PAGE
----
GICA Attendees Get In-Depth Look At Brazos Replacement Project
The sheer frequency of allisions at the Brazos River Floodgates on the Gulf Intracoastal Waterway (GIWW) near Freeport, Texas, is astonishing.
Speaking to GIWW stakeholders who gathered in New Orleans July 28 for the annual seminar of the Gulf Intracoastal Canal Association, Rob Dauenhauer with the Inland Navigation Design Center compared the difficulty of navigating the existing sector gates on either side of the Brazos River to driving a car without brakes.
“Brazos would be kind of like this: If your car didn’t have brakes and the concrete was about 6 inches from each edge of the car,” Dauenhauer said. “And that’s on a good day with ideal conditions, right? Here, they’ve got wind, currents, tides, everything else in the world to deal with.”
The existing gates were built in the 1940s and are only 75 feet wide. The floodgates were installed to control flows and sediment from the Brazos River, but “the geometry and the width of the crossings created some really hazardous crosscurrents,” Dauenhauer said.
With a tank barge around 35 feet wide, and two amounting to 70 feet across, that leaves little room to spare going through the existing floodgates.
“We end up with an allision on average about once every five days,” Dauenhauer said. “You look at that, and you’re like, ‘Wow, that’s a lot.’ But if you’ve been through there, you’re like, ‘Wow, that’s not as much as I was expecting,’ right?”
Dauenhauer then detailed the collaboration between the Corps and industry, including extensive modeling in simulators, to arrive at the planned replacement design for both Brazos and the Colorado River Locks to the west. The Corps plans to create a 125-foot open channel on the west side of the Brazos River, along with a new 125-foot-wide floodgate on the eastern side of the river. According to Dauenhauer, the feasibility study for the project started in 2016, with a signed Chief’s Report following in 2019. The Water Resources Development Act of 2020 authorized both Brazos and Colorado, which were taken together as one mega project, for $414 million.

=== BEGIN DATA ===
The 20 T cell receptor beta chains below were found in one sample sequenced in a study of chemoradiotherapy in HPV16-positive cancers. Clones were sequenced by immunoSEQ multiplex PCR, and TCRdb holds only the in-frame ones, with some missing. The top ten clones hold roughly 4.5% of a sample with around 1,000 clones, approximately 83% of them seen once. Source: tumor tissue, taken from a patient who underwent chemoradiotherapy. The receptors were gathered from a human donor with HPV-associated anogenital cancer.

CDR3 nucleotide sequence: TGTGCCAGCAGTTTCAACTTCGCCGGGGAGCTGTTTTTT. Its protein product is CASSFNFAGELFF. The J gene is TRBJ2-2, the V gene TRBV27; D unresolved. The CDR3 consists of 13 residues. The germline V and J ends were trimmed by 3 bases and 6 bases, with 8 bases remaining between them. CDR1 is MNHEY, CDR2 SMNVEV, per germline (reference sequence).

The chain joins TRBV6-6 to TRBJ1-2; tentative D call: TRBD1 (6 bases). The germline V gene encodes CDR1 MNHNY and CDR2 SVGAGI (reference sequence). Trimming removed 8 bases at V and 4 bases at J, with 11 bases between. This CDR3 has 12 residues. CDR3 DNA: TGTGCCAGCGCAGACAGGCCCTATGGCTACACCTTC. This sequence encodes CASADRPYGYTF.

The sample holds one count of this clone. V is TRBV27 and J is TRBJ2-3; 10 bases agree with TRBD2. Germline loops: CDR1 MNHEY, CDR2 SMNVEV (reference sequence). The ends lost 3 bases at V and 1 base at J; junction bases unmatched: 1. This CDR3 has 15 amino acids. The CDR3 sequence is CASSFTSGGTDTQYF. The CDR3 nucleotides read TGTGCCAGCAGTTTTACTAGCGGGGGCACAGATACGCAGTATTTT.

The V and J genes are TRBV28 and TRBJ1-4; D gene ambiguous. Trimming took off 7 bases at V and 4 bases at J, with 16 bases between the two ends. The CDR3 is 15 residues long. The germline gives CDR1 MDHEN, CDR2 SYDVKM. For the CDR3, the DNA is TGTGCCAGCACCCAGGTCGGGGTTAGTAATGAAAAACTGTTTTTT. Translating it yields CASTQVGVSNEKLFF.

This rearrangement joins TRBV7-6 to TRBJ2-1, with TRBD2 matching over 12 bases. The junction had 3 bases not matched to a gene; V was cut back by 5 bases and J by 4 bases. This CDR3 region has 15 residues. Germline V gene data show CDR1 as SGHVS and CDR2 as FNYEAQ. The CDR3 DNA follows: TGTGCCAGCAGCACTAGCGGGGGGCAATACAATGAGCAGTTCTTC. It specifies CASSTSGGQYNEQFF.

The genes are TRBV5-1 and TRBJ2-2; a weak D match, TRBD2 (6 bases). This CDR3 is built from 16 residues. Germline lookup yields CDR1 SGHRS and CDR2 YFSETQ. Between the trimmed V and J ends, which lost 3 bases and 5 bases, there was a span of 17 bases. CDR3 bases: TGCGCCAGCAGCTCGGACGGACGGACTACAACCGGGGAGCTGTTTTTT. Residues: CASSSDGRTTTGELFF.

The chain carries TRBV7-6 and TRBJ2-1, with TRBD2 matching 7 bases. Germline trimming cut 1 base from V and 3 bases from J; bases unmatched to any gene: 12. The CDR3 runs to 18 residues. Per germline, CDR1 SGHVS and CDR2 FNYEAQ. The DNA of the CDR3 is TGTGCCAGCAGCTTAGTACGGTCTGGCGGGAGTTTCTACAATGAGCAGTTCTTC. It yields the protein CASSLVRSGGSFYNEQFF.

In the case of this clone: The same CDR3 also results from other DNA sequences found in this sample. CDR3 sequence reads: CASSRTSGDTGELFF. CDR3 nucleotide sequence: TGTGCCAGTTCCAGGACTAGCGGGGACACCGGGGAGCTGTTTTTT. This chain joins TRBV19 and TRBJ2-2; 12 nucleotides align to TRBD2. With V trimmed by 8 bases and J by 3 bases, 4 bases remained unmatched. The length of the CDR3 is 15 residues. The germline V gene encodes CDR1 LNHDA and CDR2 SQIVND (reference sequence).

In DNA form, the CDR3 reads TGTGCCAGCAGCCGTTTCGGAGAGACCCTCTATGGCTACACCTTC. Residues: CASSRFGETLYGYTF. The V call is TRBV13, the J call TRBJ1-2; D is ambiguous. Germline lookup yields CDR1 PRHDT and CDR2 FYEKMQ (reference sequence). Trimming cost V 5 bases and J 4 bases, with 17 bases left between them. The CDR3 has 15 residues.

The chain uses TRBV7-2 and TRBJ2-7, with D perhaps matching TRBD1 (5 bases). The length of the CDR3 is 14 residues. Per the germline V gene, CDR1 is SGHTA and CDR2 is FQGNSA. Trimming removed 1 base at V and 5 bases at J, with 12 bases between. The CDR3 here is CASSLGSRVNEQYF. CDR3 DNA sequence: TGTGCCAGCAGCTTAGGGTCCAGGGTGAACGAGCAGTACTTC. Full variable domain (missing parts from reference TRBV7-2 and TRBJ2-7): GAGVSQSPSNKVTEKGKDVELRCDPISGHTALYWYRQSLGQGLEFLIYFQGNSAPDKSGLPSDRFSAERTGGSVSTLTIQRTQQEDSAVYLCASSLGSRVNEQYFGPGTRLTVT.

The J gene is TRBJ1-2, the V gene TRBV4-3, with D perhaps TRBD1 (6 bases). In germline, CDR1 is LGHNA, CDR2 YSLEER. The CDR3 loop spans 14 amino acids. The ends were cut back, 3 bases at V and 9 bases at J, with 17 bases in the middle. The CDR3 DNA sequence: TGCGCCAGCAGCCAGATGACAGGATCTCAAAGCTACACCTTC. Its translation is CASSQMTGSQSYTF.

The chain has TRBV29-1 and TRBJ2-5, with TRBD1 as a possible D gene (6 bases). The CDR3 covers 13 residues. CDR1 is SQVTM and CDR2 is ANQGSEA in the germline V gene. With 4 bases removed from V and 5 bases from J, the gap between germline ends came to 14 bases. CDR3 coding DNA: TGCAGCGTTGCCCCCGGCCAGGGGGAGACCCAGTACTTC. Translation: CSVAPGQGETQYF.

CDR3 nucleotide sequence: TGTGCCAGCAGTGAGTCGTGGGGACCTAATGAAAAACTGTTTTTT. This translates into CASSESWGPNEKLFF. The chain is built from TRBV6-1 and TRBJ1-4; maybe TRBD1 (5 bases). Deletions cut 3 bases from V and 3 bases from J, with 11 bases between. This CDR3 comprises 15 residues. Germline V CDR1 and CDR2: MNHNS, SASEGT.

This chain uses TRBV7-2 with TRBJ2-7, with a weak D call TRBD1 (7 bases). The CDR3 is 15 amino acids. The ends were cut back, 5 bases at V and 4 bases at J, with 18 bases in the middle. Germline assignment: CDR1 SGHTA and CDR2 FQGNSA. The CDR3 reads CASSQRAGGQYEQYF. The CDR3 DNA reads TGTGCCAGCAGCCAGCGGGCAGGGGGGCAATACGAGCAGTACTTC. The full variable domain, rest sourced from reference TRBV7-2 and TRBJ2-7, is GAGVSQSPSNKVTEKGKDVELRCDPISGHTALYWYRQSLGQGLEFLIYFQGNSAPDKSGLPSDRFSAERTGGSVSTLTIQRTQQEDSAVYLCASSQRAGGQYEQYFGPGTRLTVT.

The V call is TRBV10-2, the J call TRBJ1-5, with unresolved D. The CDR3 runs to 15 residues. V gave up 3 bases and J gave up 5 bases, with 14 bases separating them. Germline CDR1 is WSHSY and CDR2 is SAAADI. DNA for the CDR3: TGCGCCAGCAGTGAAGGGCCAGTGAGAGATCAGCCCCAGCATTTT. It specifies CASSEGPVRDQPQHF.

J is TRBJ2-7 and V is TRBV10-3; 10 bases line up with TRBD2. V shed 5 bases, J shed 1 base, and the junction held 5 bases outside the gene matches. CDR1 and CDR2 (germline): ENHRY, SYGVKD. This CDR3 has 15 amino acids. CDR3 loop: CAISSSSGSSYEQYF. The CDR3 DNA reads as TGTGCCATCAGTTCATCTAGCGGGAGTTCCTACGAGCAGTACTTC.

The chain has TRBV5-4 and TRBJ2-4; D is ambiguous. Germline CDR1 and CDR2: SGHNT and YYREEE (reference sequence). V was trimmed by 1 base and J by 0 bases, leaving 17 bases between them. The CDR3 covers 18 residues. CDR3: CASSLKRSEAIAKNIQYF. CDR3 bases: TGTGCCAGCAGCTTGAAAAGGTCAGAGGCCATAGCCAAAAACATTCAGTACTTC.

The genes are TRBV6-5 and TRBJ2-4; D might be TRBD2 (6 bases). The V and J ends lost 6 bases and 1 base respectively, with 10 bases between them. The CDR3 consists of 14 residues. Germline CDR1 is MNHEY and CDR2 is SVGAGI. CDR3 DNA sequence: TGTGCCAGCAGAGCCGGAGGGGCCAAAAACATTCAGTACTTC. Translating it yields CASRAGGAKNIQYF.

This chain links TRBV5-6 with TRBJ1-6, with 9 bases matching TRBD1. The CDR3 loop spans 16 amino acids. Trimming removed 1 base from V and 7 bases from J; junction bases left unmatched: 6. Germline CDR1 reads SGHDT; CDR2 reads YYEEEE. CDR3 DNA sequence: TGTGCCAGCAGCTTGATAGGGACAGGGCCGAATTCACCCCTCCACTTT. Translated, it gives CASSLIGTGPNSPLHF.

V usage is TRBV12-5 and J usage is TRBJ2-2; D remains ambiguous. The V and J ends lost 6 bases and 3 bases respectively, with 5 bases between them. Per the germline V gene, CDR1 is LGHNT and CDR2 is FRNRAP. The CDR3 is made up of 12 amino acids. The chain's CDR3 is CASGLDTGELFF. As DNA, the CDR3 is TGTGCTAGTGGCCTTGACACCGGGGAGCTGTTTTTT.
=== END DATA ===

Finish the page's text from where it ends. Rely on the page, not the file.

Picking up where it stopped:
“The current estimate, based on our latest escalated cost estimates in our upcoming cost certification for both projects together is roughly around $844 million,” Dauenhauer said. “Some of the reasons for that cost increase are we’ve got some inflation, some transportation issues, labor issues. Pretty much every estimate done before the pandemic, you can count on it being almost double what it was.”
Cost escalations across the board have put funding for Brazos in jeopardy, with Corps and industry officials advocating for splitting the Brazos project into west and east phases and using $80 million to remove the western gate and establish that 125-foot channel.
Dauenhauer said the western gate is essentially inoperable from so many allisions, so adjusting to a gate-free western side should be an easy transition.
“For about the period of the last year, we’ve actually kept that gate open to help simulate what the open western channel will be,” he said. “Right now, it’s not a huge impact to navigation.”
And since the existing structure will eventually be demolished to make way for the larger channel, the Corps is in no hurry to spend money to fix it.
“We know that, if you can get construction going, if we can demolish the structure, if we can get started, there’s no need for us to do any kind of repair or anything on these gates,” he said. “So we’re trying not to spend those dollars where they really won’t get any benefit from it.”
The Corps had planned to advertise and award the construction contract for Brazos in fiscal year 2024, but with the funding shortfall, the project will have to receive an additional appropriation to proceed.